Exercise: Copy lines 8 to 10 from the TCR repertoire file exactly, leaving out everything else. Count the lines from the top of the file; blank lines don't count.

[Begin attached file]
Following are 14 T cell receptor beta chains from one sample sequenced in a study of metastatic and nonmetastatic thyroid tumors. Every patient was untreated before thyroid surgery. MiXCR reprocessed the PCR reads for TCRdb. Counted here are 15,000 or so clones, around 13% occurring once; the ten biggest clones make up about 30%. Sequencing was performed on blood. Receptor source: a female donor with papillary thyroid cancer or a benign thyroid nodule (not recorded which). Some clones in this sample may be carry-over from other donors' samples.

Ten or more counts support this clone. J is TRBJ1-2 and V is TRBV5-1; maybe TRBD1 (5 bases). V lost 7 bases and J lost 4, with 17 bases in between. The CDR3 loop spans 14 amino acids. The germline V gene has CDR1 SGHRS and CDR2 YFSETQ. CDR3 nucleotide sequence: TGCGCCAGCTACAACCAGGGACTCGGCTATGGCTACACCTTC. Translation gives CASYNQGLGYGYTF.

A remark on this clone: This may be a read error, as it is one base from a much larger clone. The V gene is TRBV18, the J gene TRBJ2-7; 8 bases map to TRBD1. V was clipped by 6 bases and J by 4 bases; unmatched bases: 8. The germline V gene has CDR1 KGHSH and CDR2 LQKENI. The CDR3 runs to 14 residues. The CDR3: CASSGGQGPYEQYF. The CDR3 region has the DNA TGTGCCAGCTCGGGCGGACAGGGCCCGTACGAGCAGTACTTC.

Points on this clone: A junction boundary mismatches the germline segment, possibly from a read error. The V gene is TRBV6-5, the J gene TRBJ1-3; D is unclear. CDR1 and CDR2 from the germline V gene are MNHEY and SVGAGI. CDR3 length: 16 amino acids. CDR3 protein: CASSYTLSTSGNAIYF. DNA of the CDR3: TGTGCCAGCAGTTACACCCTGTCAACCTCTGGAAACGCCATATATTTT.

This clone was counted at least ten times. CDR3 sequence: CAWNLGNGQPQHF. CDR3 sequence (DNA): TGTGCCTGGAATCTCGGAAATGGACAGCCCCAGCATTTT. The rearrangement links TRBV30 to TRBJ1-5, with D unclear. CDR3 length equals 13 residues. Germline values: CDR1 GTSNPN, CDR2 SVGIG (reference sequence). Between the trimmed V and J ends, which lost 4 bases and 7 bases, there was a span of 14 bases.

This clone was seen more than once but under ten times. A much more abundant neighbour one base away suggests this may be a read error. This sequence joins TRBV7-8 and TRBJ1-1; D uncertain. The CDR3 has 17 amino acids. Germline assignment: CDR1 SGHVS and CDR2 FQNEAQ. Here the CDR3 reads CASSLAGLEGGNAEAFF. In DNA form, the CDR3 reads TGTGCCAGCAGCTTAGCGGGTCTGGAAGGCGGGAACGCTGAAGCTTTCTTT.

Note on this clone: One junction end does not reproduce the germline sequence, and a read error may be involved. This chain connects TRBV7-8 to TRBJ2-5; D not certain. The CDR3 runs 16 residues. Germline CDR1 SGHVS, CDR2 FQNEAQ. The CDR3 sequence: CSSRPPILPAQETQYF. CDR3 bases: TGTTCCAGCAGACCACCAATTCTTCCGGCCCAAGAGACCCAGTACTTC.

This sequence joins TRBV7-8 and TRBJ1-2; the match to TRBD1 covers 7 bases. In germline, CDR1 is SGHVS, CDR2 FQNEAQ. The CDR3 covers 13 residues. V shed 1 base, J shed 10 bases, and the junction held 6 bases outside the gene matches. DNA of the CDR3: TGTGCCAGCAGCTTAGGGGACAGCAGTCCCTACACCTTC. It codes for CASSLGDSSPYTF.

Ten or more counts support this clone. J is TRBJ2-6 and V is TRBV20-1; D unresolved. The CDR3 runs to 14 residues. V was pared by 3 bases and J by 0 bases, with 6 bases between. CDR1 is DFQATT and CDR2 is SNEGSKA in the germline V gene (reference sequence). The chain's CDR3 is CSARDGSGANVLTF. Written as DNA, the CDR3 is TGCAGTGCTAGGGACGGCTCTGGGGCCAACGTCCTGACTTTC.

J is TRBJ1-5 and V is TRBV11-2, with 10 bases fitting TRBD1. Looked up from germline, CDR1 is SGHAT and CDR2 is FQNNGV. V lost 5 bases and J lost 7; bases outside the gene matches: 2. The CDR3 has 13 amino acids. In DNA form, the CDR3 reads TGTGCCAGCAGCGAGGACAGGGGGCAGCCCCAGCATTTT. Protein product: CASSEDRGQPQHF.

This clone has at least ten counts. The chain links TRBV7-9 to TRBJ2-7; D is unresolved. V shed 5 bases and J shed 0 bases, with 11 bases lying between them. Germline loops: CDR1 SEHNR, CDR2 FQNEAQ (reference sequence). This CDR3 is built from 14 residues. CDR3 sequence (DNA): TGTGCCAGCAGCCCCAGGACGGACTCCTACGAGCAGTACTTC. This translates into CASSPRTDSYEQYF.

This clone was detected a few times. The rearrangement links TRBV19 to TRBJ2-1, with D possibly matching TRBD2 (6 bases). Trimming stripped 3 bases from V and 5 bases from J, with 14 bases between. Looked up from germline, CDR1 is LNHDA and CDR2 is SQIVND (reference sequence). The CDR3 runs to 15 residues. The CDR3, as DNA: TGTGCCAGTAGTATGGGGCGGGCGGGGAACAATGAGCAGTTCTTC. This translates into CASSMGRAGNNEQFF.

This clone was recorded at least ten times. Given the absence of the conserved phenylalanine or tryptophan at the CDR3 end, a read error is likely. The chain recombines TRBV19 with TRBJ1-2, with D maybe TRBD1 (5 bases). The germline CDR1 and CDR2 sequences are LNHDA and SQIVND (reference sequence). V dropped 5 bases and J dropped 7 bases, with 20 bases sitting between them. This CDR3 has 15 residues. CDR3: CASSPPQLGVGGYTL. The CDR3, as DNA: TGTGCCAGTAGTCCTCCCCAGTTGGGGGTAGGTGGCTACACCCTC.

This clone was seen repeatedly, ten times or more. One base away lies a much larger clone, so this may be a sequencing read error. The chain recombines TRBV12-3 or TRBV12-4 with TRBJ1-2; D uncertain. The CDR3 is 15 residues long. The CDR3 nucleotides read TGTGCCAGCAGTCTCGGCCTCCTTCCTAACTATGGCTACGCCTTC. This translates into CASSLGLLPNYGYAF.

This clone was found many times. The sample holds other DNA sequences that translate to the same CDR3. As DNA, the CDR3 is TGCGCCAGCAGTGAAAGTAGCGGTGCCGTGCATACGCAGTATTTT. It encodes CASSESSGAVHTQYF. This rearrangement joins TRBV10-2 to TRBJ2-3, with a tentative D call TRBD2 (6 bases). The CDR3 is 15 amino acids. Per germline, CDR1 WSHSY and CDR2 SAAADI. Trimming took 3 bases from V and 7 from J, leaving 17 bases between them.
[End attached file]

This sequence joins TRBV7-8 and TRBJ1-2; the match to TRBD1 covers 7 bases. In germline, CDR1 is SGHVS, CDR2 FQNEAQ. The CDR3 covers 13 residues. V shed 1 base, J shed 10 bases, and the junction held 6 bases outside the gene matches. DNA of the CDR3: TGTGCCAGCAGCTTAGGGGACAGCAGTCCCTACACCTTC. It codes for CASSLGDSSPYTF.

Ten or more counts support this clone. J is TRBJ2-6 and V is TRBV20-1; D unresolved. The CDR3 runs to 14 residues. V was pared by 3 bases and J by 0 bases, with 6 bases between. CDR1 is DFQATT and CDR2 is SNEGSKA in the germline V gene (reference sequence). The chain's CDR3 is CSARDGSGANVLTF. Written as DNA, the CDR3 is TGCAGTGCTAGGGACGGCTCTGGGGCCAACGTCCTGACTTTC.

J is TRBJ1-5 and V is TRBV11-2, with 10 bases fitting TRBD1. Looked up from germline, CDR1 is SGHAT and CDR2 is FQNNGV. V lost 5 bases and J lost 7; bases outside the gene matches: 2. The CDR3 has 13 amino acids. In DNA form, the CDR3 reads TGTGCCAGCAGCGAGGACAGGGGGCAGCCCCAGCATTTT. Protein product: CASSEDRGQPQHF.